The Sun is very excellent and beneficial in its. Action and Influence on the Earth, in warming it, and causing it to bring forth its Fruits ; but it is not a moral Agent: Its Action, though good, is not virtuous or meritorious. Fire that breaks out in a City, and consumes great Part of it, is very mischievous in its Operation ; but is not a moral Agent: what it does is not faulty or sin.' ful, or deserving of any Punishment. The brute Creatures are not moral Agents : the Actions of some of them are very profitable and pleasant ; others are very hurtful: yet, seeing they have no moral Faculty, or Sense of Desert, and don't act from Choice guided by Understanding, or with a Capacity of reasoning and reflecting, but only from Instinct, and are not capable of being inAuenced by moral Inducements, their Actions are not properly sinful or virtuous; nor are they properly the Subjects of any such moral Treat

ment

Others are very of Sense of

standing, or with

ment for what they do, as moral Agents are for their Faults or good Deeds.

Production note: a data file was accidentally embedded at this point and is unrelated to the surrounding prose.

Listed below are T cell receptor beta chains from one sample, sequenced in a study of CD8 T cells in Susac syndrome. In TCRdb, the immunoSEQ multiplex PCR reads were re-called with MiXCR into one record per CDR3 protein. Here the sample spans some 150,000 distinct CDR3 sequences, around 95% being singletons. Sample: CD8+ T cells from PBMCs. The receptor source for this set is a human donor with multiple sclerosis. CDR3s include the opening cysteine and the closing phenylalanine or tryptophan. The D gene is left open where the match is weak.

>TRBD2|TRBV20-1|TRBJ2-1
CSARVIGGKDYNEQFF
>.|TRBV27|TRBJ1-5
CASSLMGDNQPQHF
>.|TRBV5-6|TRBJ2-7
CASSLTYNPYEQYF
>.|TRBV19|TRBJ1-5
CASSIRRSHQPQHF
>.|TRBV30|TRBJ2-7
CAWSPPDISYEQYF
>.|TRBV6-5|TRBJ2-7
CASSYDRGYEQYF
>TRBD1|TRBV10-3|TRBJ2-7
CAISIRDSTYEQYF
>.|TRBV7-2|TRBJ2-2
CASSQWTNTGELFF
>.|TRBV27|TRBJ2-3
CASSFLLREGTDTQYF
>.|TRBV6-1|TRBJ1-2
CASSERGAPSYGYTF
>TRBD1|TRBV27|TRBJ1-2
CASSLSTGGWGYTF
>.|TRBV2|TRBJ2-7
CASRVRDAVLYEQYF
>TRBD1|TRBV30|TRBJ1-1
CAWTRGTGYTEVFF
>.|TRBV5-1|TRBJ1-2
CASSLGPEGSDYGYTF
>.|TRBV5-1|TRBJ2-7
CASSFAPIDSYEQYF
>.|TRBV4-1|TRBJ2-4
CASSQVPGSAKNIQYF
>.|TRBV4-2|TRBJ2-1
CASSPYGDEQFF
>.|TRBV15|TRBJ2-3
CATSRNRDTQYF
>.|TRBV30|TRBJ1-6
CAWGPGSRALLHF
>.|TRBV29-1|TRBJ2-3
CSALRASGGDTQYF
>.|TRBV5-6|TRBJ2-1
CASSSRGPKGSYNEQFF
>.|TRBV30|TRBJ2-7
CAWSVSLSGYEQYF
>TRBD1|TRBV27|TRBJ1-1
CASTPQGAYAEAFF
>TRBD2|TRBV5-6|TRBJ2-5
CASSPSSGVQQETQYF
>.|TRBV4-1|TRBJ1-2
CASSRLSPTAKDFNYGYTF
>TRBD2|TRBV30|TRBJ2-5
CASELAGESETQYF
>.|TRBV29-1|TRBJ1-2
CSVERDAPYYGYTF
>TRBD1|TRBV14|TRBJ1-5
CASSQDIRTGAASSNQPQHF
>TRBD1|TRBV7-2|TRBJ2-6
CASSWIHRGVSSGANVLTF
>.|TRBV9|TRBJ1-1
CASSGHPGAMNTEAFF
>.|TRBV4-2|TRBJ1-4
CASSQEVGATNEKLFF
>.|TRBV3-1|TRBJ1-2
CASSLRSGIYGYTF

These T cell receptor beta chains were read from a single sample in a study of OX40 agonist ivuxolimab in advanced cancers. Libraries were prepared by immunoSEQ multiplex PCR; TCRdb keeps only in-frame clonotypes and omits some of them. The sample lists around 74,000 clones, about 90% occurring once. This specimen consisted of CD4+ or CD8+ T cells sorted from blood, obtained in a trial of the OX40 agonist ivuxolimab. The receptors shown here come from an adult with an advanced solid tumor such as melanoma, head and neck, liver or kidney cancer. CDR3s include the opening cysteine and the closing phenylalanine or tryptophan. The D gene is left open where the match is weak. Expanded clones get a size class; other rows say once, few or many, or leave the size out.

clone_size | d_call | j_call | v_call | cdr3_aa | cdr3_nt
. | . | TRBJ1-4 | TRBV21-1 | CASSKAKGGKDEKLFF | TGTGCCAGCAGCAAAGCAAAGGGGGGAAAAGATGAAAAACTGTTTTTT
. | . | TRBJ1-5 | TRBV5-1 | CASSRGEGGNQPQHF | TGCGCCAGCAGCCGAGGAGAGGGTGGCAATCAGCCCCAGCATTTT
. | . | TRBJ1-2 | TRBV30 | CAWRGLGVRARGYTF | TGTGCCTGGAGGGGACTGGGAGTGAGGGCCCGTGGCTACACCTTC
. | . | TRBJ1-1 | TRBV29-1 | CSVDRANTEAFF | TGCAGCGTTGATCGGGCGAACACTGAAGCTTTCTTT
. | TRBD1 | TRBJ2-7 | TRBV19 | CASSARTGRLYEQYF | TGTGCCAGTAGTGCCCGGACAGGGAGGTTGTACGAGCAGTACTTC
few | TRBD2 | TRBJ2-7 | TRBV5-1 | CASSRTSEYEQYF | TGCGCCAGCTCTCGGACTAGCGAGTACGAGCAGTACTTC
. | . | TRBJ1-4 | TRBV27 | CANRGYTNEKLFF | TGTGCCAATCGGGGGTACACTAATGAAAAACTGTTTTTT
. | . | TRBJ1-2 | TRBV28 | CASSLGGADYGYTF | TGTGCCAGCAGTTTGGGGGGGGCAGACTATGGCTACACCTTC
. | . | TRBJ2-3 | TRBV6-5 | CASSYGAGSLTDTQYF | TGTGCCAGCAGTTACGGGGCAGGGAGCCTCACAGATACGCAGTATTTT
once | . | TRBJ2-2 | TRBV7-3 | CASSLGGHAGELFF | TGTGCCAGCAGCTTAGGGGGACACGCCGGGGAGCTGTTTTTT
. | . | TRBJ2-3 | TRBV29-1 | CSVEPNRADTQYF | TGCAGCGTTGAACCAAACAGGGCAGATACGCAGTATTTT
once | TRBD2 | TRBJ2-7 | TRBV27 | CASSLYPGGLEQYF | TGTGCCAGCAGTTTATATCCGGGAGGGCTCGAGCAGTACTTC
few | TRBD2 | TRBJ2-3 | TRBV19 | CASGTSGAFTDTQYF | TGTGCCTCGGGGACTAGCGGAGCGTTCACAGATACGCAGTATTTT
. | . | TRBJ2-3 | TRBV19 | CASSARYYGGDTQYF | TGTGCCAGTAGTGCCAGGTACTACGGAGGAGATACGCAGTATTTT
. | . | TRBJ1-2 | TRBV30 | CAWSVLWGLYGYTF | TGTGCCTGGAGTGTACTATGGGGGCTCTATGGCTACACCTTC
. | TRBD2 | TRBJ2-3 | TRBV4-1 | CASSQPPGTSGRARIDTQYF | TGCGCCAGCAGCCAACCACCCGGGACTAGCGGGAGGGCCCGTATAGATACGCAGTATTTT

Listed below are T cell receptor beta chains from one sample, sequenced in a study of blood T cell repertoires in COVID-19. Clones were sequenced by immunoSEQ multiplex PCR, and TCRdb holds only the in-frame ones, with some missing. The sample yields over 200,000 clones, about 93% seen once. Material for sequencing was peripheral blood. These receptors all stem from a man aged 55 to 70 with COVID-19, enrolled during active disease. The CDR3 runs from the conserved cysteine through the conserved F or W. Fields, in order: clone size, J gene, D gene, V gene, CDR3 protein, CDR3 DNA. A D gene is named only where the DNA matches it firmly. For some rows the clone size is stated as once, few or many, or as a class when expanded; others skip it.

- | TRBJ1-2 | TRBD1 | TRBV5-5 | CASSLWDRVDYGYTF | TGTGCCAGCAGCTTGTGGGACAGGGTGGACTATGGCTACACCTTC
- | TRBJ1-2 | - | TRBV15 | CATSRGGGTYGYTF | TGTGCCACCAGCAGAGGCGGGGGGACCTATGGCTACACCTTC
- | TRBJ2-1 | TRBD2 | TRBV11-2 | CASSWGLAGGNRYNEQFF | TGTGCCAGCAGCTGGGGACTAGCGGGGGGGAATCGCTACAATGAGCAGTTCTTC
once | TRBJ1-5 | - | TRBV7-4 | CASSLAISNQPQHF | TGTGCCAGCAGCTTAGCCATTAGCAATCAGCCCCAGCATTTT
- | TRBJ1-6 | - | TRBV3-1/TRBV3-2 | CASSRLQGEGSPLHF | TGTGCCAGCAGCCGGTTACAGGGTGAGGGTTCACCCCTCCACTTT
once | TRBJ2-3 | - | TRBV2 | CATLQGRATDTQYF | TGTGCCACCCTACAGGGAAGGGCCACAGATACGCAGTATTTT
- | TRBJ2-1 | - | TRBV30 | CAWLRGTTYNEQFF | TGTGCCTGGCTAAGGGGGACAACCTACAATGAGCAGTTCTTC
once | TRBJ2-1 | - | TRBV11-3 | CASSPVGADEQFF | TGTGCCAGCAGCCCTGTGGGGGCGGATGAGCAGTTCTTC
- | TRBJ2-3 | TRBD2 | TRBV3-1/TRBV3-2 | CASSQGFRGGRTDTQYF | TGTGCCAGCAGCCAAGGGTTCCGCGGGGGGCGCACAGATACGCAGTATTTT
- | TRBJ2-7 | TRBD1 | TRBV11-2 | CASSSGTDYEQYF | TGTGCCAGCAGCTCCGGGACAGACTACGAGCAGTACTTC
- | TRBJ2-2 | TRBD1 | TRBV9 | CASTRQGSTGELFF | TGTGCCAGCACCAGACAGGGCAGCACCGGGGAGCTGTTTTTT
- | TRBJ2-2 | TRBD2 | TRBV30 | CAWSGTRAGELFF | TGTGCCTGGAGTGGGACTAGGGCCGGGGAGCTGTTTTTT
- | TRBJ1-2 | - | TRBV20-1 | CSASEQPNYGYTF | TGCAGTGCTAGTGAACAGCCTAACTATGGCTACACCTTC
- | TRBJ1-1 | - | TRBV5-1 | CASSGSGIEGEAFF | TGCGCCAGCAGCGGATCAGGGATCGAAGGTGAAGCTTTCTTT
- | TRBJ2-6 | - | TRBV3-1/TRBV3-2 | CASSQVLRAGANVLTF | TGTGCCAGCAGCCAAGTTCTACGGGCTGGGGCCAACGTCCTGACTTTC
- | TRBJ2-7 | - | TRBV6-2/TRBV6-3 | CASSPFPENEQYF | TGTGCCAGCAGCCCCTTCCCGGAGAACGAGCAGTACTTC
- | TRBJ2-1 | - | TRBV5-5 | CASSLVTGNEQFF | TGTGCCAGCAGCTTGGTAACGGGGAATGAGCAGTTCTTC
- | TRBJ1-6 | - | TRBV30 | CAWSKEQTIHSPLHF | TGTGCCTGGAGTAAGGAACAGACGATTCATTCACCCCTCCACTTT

Here it may be noted, that there is a circumftantial Difference between the moral Agency of a Ruler and a Subje£t. I call it circumstantial, because it lies only in the Difference of moral Inducements they are capable of being influenced by, arising from the Difference of Circumstances. A Ruler acting in that Capacity only, is not capable of being influenced by a moral Law, and its Sanctions of Threatenings and Promises, Rewards and Punishments, as the Subjeet is; though both may be influenced by a Knowledge of moral Good and Evil. And therefore the moral Agency of the Supreme Being, who acts only in the Capacity of a Ruler towards his Creatures, and never as a Subje&t, differs in that Respect from the moral Agency of created intelligent Beings. God's Actions, and particularly thote which he exerts as a moral Governour, have moral Qualifications, are morally good in the highest Degree. They are most perfectly holy and righteous ; and we must conceive of Him as influenced in the highest Degree, by that which, above all others, is properly a moral Inducement ; viz. the moral Good which He sees in such and such Things : And therefore He is, in the most proper Sense, a moral Agent, the Source of all moral Ability and Agency, the Fountain and Rule of all Virtue and moral Good; though by Reason of his being Supreme over all, 'tis not possible He should be under the Influence of Law or Command, Promises or Threatenings, Rewards or Punishments, Counfels or Warnings. The essential Qualities of a moral Agent are in God, in the greatest possible Perfection ; such as Understanding, to perceive the Difference between moral Good and Evil; a Capacity of discerning that moral Worthiness and